So How are Those Owls Doing?

by Dan Weisz

My last owl photos got a very nice response from many of you.  It was exciting to hear about how many of you also have owls for neighbors!  If you see your owls regularly and  would like me to try to take photographs of them for you, please contact me.

My Western Screech Owls seem to be doing fine.  In the past ten days, the female owl has discontinued leaving the nest box, which means she is sitting on eggs.  Additionally, there is far less hooting back and forth between the male and the female, probably to draw less attention to the vulnerable female and eggs.  The male is now hunting and bringing food to his mate on the nest.

Once in a while, I will see the male perched on a tree fairly close to the nest.  He seems to be waiting for a signal from his mate or just waiting to interact.  Western Screech Owls may be 8-9 inches tall, with a two foot wingspan.

I think the feathers on the back of his head look pretty cool.

The female will still poke her head out of the nest box occasionally.  Here, you can see her nictitating membrane.  This is a “third” eyelid that birds have to protect and moisten the eye while maintaining vision.  This transparent or translucent membrane moves horizontally, from the front to the back.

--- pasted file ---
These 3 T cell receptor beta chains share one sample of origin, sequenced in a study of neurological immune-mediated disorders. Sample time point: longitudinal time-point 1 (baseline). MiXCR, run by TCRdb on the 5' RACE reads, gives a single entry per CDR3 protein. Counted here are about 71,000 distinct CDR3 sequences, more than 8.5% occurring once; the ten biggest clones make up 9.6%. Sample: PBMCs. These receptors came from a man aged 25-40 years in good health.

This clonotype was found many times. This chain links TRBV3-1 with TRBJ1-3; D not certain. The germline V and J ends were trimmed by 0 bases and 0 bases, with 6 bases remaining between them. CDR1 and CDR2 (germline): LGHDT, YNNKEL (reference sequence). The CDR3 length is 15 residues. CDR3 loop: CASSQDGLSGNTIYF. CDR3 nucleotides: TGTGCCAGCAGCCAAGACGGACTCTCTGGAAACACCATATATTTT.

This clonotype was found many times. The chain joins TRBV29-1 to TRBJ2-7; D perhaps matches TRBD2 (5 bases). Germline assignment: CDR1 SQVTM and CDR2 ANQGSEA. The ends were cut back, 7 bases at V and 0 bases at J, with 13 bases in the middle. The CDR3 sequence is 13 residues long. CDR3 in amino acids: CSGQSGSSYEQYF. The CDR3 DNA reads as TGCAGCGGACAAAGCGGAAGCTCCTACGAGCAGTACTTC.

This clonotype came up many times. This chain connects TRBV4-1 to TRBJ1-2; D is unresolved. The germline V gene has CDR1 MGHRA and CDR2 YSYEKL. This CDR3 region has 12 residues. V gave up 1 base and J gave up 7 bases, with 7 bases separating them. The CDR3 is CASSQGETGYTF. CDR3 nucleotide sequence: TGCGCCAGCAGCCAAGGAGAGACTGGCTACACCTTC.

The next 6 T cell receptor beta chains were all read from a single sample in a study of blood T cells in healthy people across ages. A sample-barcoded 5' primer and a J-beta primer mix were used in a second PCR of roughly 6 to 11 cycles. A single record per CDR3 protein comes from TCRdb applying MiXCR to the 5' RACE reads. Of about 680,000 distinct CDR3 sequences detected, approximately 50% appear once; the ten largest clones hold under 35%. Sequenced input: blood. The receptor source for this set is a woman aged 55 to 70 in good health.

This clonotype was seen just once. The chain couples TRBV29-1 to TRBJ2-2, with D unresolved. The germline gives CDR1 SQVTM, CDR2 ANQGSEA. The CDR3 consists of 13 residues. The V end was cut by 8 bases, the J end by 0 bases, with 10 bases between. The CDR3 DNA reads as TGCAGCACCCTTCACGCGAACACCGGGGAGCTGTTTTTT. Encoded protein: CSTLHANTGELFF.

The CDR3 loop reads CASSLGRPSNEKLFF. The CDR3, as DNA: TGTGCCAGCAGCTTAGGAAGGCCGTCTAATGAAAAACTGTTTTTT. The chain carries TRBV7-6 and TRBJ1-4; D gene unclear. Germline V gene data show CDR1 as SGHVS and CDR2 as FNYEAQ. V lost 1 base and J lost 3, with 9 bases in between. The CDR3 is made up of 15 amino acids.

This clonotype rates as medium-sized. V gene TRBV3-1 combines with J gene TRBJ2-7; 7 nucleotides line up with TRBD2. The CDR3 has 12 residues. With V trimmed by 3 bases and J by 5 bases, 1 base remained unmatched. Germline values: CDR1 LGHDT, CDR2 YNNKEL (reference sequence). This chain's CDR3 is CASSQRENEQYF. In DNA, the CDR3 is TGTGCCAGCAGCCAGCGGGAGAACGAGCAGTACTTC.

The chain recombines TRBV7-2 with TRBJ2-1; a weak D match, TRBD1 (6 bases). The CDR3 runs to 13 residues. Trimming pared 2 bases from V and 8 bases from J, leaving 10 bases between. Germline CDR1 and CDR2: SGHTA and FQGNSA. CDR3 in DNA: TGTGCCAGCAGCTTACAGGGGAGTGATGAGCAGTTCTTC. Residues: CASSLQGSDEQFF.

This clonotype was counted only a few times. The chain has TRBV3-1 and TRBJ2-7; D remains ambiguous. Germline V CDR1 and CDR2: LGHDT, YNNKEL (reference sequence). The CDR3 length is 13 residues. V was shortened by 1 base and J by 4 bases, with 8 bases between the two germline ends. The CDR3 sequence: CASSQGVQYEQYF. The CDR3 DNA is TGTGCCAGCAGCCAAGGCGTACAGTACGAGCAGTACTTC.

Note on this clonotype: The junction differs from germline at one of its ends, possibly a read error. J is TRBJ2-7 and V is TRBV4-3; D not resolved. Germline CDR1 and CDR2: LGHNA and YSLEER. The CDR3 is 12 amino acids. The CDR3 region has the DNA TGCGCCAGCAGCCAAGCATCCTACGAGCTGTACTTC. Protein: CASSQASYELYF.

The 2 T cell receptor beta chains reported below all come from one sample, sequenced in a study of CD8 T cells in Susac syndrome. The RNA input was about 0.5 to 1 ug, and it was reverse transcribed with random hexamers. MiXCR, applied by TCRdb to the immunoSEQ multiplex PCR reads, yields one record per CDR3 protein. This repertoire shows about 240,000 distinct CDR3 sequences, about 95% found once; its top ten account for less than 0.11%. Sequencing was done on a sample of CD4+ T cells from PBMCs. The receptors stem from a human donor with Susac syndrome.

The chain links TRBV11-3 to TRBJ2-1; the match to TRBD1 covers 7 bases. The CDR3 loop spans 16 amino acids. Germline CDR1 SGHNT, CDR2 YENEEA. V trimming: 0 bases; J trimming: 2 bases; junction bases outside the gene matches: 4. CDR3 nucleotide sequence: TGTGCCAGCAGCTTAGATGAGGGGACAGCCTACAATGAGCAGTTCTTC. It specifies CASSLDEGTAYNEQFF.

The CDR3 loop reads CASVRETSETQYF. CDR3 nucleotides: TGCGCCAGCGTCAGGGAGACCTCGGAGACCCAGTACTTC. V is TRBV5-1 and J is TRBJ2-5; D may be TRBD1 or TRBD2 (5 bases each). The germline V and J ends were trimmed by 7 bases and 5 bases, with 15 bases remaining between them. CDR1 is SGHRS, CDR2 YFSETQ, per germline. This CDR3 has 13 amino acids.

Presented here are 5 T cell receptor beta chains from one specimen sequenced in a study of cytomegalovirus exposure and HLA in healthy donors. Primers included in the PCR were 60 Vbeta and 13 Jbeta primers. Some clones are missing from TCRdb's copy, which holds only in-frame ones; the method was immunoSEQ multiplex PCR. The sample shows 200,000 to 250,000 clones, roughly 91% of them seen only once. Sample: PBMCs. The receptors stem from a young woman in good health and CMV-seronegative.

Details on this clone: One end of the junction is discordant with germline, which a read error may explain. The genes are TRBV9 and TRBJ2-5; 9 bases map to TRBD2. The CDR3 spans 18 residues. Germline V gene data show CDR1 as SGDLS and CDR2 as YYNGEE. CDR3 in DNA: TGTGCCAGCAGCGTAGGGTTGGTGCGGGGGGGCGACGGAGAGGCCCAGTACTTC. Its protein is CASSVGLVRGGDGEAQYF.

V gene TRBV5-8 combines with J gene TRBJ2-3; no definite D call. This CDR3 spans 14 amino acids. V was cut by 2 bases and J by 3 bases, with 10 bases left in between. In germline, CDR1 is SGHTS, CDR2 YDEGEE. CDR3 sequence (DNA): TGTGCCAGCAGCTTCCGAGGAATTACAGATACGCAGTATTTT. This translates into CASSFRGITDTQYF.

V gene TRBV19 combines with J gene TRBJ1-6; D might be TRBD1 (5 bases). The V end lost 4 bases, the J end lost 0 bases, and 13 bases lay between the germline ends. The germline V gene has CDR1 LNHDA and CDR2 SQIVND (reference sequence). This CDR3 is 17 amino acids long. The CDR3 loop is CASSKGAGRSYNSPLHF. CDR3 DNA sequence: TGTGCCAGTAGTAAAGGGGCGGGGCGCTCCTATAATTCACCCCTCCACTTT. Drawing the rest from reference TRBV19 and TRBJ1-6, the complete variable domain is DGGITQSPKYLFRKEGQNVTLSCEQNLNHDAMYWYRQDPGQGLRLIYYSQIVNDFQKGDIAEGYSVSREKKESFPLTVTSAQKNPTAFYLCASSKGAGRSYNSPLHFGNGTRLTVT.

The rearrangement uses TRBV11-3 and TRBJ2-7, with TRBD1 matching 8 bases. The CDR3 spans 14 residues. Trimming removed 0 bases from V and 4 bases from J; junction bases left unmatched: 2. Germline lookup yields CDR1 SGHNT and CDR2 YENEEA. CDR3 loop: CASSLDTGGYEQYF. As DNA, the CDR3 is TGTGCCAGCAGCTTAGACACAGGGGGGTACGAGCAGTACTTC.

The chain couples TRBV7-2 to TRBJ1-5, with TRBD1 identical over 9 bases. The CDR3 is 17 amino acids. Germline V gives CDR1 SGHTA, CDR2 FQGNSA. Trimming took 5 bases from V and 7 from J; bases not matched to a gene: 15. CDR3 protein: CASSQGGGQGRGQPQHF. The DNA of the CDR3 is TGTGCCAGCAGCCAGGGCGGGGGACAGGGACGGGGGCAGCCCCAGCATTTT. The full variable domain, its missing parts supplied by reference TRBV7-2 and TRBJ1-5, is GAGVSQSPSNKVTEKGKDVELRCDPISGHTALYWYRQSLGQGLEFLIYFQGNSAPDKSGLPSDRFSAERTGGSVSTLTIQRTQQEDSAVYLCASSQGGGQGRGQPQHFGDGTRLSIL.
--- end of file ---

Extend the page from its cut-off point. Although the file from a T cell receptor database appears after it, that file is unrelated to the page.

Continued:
A few nights ago I saw the male fly in and land, staring intently towards the nest box.  There was no hooting between the male and the owl in the nest box- just silence.  He maintained this pose for many minutes, just staring. This allowed me to get some good shots of him.  As I was working in the dark, trying to maneuver around to get a clean look between all of the leaves and branches, I eventually noticed a bit of red near his feet.

I stopped taking photos and looked through binoculars to figure out what that bit of red was.  Turns out to be LUNCH!  The owl was holding on to a desert spiny lizard.  The lizard’s head was bloodied and I imagine the owl had give a nice powerful bite to its skull to neutralize it.  Meanwhile, the owl was waiting patiently for his mate to respond.

I left to give the owls their privacy but was thrilled to be able to witness another small part of nature’s majesty.  To be continued…….